DIY Texas Steak Rub

It’s long been a holiday tradition in the Shiffler family to make homemade gifts for friends, coworkers, teachers and neighbors during the holiday season. Last year, my mom inspired a new edible treat that I decided to make my signature holiday gift: Homemade Steak Rub.

I started by shopping at the Dollar Store and Walmart where I found I could buy the spices I needed in bulk for a fraction of the cost of regular grocery stores. If you are making large batches, I also suggest checking out Sam’s or CostCo for your bulk buying needs!

Next up was selecting the perfect spice jar. Finding and designing packaging that would suit my discerning tastes and limited budget was quite the project! I searched high and low, online and off for a suitable choice. I went between plastic and glass, big and small, round and square. I ended up finding two nice solutions at World Market. They didn’t have enough of each, so I got 12 of one and 10 of the other.

Stainless SteelWhite Lidded Spice Jars, $0.99 each or 6 for $5.95 at World Market

The jars were the perfect size and the right price! Truthfully, a dollar a jar seemed a bit steep, but I was able to use a $10 birthday coupon (yay for November birthdays!) that they emailed me, which made these much cheaper than any other option.

(Note: This year’s birthday coupon from World Market was not nearly as helpful! 15% off furniture, decor and more and 10% off food and non-alcoholic beverages…I miss the $10 coupon with no restrictions!)

After selecting the packaging, it was time to actually make the steak rub. My mom found a recipe for Texas Steak Rub online that looked good so I went with it.

Texas Steak Rub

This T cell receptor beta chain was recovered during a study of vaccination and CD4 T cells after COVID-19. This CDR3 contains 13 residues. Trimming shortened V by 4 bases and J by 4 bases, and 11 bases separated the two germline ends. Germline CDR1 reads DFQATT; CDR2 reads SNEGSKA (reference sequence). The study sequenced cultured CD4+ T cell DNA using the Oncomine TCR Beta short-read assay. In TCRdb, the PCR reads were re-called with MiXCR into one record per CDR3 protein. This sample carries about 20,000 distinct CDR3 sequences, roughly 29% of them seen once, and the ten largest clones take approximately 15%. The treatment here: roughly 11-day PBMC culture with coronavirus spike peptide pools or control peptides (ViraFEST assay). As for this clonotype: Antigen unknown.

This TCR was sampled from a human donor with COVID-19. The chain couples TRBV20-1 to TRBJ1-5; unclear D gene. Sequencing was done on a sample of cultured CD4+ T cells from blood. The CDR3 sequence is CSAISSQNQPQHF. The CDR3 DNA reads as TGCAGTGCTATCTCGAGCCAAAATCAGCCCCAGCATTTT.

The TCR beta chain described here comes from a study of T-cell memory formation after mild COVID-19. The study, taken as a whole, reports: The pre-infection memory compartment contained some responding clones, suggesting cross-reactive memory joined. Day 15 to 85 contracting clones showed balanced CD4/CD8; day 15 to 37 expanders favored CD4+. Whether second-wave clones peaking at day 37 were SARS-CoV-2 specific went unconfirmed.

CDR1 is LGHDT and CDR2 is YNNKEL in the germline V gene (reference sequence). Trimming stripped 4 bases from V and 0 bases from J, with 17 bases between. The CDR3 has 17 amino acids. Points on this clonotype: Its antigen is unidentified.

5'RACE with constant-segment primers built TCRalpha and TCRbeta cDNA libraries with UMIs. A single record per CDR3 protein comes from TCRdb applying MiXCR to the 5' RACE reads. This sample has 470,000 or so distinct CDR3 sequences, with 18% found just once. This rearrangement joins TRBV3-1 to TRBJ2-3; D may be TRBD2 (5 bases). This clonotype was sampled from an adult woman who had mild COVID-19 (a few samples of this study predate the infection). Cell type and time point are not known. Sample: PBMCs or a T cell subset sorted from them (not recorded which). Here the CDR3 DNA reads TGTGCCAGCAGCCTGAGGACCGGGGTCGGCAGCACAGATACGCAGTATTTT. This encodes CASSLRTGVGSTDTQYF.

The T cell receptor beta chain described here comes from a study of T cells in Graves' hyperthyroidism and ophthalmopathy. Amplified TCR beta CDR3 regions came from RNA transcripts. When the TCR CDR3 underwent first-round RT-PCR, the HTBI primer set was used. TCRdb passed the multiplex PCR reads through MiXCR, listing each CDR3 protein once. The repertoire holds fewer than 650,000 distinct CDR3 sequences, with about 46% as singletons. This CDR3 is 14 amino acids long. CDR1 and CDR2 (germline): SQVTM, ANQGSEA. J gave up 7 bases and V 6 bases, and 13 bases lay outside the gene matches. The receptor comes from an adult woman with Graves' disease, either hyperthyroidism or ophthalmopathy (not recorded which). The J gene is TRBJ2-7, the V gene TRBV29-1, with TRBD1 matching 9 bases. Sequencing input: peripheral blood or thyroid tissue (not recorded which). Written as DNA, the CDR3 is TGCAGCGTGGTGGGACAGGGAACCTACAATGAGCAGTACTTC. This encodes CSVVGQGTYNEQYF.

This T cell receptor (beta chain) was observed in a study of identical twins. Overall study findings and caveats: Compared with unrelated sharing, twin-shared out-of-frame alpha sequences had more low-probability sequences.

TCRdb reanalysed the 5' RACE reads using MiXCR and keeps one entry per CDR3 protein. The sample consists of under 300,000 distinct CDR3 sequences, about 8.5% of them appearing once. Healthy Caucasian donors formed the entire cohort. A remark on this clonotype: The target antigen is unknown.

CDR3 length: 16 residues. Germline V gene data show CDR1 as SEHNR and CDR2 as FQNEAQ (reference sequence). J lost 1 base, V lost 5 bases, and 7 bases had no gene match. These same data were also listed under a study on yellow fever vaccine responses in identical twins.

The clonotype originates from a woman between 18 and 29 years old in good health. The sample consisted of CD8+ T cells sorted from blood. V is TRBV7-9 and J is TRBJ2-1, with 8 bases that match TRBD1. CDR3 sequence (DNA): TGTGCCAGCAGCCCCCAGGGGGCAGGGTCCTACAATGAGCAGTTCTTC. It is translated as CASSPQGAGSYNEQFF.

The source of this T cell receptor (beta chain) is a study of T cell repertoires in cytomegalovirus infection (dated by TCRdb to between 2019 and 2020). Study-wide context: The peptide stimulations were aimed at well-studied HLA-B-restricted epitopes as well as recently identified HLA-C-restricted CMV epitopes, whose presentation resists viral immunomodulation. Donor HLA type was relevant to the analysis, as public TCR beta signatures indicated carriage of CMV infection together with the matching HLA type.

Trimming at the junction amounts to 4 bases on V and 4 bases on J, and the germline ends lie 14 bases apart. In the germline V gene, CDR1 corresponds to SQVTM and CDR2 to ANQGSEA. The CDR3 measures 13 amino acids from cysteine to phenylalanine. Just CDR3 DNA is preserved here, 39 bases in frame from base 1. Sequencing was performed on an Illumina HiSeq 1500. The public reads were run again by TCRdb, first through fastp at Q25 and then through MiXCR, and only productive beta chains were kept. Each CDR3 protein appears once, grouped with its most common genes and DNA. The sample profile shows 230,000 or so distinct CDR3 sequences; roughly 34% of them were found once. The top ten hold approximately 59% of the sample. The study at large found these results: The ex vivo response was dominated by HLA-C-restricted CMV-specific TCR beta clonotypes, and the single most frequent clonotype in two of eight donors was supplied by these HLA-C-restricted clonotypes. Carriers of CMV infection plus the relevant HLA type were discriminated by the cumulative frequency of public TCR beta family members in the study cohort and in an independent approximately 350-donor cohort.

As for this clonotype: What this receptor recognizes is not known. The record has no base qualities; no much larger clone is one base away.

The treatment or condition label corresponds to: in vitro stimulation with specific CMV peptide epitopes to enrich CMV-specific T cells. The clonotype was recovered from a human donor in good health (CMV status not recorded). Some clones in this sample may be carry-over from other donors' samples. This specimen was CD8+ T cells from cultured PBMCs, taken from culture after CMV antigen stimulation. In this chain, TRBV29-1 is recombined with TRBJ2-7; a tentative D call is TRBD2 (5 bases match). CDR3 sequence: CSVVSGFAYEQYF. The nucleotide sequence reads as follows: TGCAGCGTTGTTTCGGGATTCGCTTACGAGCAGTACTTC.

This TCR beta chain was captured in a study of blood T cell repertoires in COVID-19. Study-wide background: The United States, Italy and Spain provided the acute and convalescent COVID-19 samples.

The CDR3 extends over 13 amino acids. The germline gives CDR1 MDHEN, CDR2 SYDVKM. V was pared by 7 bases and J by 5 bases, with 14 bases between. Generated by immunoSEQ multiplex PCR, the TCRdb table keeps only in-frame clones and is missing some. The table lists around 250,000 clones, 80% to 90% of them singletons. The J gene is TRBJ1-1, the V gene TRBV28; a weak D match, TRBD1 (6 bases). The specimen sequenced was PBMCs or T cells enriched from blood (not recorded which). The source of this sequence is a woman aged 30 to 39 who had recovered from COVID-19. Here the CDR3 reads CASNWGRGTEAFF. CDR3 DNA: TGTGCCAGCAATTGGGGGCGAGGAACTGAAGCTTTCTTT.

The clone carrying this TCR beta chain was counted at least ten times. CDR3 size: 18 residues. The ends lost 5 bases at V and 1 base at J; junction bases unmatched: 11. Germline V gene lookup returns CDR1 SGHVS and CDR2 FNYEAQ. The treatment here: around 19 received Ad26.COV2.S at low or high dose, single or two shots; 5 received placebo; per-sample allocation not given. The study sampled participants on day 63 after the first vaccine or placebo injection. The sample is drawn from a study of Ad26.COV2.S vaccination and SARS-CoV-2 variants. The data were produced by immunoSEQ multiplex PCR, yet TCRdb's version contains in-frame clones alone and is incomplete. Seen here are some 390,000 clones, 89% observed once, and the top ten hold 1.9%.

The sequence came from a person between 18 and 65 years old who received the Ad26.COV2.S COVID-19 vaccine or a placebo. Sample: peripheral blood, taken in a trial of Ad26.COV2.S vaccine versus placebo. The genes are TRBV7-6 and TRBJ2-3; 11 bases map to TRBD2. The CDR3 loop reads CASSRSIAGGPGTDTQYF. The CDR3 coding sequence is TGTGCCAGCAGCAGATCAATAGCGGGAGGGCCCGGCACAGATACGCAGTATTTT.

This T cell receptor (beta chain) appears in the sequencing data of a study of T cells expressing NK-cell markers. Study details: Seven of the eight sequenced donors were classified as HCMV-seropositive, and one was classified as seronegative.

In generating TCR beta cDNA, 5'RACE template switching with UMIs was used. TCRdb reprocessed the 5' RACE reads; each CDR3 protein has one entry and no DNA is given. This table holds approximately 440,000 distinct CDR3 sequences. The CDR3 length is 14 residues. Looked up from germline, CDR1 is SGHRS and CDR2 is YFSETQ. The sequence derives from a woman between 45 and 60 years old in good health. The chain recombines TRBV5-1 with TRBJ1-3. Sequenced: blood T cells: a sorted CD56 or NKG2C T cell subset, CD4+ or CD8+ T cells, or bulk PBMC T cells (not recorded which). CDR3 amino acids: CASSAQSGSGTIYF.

Ingredients:

1 tablespoon kosher salt
1 teaspoon black pepper
1 teaspoon chili powder
1 teaspoon garlic powder
1/2 teaspoon rosemary
1/4 teaspoon thyme
1 teaspoon white sugar
1/4 teaspoon paprika

Mix ingredients together stir well. Rub spice mixture on each side of steak at least 30 minutes before grilling. Can also be used on chicken, pork and hamburgers.

First, I measured and I mixed up all the spices in a bowl.

Next, I whisked them together so they would be well blended.

Lastly, I poured the mix into each of the spice jars using my trusty funnel. (Oh, I forgot to mention, I washed and dried all the spice jars by hand before filling them.)

The only task left was to design and print labels for the spices. I wanted something with a vintage yet Texas-like look. I was super inspired by Eat Drink Chic’s Vintage Apothecary Labels and decided to use those as inspiration for my packaging. Luckily, Amy was kind enough to share the fonts she used in the comments. I ended up using Mouse Deco, EcuyerDAX and Cheboygan, all available at dafont.com.

I designed two labels: one for the front, and one with directions and ingredients for the back. You can download an editable PDF to customize the city and state for yourself. Just make sure you have the Cheboygan font installed first!

Download Free Texas Steak Rub Labels

For the stainless steel lidded jars I printed the labels on a natural colored card stock, like this one available at Office Depot. For the white lidded jars, I used white cardstock.

Texas Steak Rub Gifts with White Lids

Cutting the labels was tedious but made easier by the help of my Fiskars straight edge cutter. I experimented with how to adhere my labels to the jars, and after failed attempts with hot glue, a glue stick and double sided tape, I hit up Google to see how other crafters had solved this problem. Luckily, I found the perfect solution! Xyron makes a product that allows you to make a sticker out of any shaped object. Since my labels were small, they fit perfectly into the 1.5 Inch Create-A-Sticker maker. Just run the labels through the x-shaped device and you get a perfectly sticky label!

I finished the gifts off with a raffia bow for a little extra holiday flare. I was so happy with how they turned out and my coworkers were very impressed! I got nice notes from a few friends commenting that the steak rub was delicious, so it’s a good bet that the recipe is worth trying again!

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